Excerpt from the September 2, 1972 issue of Science News
Molecular biologists can now visualize the larger structures of the cell, such as the nucleus and chromosomes, under the powerful electron microscope. But they have not been able to obtain images of genes (DNA) on the chromosomes. Nor have they been able to see RNA … or the intricate details of cell membranes, enzymes and viruses.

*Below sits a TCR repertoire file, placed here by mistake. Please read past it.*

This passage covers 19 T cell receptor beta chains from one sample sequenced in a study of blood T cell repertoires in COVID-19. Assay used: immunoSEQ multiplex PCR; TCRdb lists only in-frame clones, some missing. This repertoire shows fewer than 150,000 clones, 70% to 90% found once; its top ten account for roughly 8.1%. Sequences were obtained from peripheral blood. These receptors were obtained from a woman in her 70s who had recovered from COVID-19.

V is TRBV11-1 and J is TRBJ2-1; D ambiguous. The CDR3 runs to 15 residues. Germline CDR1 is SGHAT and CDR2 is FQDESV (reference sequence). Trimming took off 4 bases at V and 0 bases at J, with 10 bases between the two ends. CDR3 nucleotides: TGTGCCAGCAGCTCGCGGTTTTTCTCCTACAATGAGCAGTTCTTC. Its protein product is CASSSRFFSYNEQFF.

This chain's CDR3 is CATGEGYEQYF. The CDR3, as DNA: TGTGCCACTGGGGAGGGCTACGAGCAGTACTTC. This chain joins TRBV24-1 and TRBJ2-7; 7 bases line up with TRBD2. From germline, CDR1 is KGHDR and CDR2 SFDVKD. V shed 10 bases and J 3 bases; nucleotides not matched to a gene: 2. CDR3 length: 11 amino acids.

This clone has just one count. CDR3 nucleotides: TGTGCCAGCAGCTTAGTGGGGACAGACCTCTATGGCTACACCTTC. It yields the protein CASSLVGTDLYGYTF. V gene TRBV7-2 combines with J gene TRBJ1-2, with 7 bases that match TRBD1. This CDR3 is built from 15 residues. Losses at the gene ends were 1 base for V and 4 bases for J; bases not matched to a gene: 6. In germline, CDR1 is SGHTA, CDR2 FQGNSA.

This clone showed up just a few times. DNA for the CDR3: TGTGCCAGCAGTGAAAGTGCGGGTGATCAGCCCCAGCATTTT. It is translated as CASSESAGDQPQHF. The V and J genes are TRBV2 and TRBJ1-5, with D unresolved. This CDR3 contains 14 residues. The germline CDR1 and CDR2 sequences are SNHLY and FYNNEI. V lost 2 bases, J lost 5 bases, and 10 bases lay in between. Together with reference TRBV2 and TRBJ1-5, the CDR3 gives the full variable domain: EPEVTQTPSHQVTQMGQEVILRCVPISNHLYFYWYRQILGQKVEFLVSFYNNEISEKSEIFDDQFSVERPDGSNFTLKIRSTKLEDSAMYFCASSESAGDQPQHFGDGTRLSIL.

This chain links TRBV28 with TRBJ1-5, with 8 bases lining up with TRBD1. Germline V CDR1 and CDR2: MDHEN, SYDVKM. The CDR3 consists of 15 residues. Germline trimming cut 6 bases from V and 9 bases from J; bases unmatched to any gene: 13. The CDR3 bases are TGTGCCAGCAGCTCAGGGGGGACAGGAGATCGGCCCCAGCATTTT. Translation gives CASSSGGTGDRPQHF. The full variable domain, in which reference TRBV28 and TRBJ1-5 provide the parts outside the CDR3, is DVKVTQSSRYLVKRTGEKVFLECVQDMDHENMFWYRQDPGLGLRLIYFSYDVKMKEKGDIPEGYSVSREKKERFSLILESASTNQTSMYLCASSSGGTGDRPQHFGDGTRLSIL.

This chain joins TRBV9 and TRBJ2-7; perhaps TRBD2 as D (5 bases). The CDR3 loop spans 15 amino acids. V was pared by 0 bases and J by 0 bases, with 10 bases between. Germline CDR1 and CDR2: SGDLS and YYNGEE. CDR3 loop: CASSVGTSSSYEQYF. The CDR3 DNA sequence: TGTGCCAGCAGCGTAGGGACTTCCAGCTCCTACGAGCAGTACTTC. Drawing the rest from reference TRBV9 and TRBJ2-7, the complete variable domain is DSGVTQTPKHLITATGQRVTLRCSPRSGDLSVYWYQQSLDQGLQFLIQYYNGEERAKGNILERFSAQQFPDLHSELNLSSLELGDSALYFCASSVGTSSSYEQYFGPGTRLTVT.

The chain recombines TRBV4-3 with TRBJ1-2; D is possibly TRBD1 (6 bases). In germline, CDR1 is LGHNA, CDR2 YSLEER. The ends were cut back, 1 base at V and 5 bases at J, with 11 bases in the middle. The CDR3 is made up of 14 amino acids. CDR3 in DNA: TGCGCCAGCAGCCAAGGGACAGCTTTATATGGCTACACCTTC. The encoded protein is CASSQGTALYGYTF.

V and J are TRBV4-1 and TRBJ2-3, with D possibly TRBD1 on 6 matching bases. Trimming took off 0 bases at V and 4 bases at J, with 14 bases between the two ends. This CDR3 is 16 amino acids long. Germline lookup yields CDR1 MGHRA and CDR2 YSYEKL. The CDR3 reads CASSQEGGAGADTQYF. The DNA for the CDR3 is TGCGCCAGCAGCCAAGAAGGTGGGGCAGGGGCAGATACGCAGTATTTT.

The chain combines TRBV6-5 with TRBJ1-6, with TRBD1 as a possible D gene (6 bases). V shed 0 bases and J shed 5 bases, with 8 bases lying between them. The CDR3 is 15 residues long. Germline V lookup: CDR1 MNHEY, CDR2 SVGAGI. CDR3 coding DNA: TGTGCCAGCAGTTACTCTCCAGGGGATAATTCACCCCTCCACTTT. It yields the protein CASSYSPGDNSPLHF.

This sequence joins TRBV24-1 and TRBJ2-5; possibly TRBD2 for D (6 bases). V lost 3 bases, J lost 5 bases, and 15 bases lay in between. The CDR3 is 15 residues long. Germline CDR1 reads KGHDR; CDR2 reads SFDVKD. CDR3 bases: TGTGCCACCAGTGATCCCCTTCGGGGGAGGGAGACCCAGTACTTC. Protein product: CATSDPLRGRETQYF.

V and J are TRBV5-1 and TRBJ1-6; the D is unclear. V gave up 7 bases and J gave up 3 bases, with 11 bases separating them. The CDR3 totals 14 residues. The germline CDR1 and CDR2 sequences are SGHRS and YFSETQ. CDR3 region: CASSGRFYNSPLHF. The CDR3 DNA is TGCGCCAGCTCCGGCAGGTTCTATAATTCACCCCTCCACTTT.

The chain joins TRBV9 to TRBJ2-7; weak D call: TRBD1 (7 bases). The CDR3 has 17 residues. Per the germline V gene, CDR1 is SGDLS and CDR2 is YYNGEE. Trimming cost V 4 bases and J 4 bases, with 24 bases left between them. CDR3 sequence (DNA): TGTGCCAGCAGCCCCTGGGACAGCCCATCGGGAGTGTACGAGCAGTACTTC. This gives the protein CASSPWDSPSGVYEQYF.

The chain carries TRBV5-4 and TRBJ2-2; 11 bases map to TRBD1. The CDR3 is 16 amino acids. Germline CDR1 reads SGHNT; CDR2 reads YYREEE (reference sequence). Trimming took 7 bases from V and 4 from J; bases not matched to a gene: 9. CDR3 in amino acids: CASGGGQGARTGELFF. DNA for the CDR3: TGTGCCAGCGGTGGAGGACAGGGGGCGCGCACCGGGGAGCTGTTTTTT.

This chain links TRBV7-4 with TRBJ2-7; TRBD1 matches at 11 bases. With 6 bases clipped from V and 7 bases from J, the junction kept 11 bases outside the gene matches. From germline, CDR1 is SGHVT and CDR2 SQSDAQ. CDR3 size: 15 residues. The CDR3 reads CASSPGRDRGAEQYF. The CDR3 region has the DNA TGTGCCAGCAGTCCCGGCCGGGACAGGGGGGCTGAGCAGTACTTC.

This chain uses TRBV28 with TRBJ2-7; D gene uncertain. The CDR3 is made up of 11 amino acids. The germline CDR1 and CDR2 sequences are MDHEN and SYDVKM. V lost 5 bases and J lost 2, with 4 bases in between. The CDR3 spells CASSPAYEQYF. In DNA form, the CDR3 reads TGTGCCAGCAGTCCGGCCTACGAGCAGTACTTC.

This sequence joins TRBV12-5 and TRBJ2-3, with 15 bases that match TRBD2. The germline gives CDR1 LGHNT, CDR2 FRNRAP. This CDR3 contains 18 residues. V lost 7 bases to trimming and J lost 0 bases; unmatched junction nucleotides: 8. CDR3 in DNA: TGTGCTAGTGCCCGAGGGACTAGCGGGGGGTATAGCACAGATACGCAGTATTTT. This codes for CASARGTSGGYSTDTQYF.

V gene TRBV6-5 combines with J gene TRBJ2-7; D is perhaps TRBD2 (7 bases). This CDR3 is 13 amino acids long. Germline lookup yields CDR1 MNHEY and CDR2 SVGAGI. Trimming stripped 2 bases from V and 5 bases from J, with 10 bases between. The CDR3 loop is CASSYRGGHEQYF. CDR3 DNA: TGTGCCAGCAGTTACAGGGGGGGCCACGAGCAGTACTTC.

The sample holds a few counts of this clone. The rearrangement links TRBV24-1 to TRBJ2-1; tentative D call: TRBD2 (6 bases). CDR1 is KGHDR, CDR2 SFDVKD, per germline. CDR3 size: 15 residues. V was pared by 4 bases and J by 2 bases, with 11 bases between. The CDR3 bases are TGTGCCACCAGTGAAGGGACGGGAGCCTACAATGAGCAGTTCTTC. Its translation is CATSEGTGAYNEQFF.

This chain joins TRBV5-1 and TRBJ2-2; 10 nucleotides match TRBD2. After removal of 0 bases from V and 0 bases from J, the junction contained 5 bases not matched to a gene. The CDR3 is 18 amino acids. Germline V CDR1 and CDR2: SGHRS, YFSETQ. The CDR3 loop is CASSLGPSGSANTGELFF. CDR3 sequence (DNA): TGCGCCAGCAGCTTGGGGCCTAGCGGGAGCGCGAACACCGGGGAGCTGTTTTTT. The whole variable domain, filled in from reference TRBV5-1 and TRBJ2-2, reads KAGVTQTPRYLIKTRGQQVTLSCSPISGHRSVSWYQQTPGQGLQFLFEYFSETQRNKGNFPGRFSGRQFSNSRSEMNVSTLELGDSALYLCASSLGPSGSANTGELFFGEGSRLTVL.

Electron microscopes have become much more powerful over the last 50 years. For instance, in 1981, biophysicist Jacques Dubochet discovered that tiny biological structures supercooled with ethane could be observed in their natural state under an electron microscope. That finding paved the way for cryo-electron microscopy, which scientists use to visualize proteins, viruses and bacteria at the molecular level (SN: 10/28/17, p. 6). Capturing detailed images of genes remains elusive, but scientists are inching closer. In 2021, researchers reported using an electron microscope and the molecular scissors CRISPR/Cas9 to visualize proteins transcribing DNA instructions for two genes into RNA.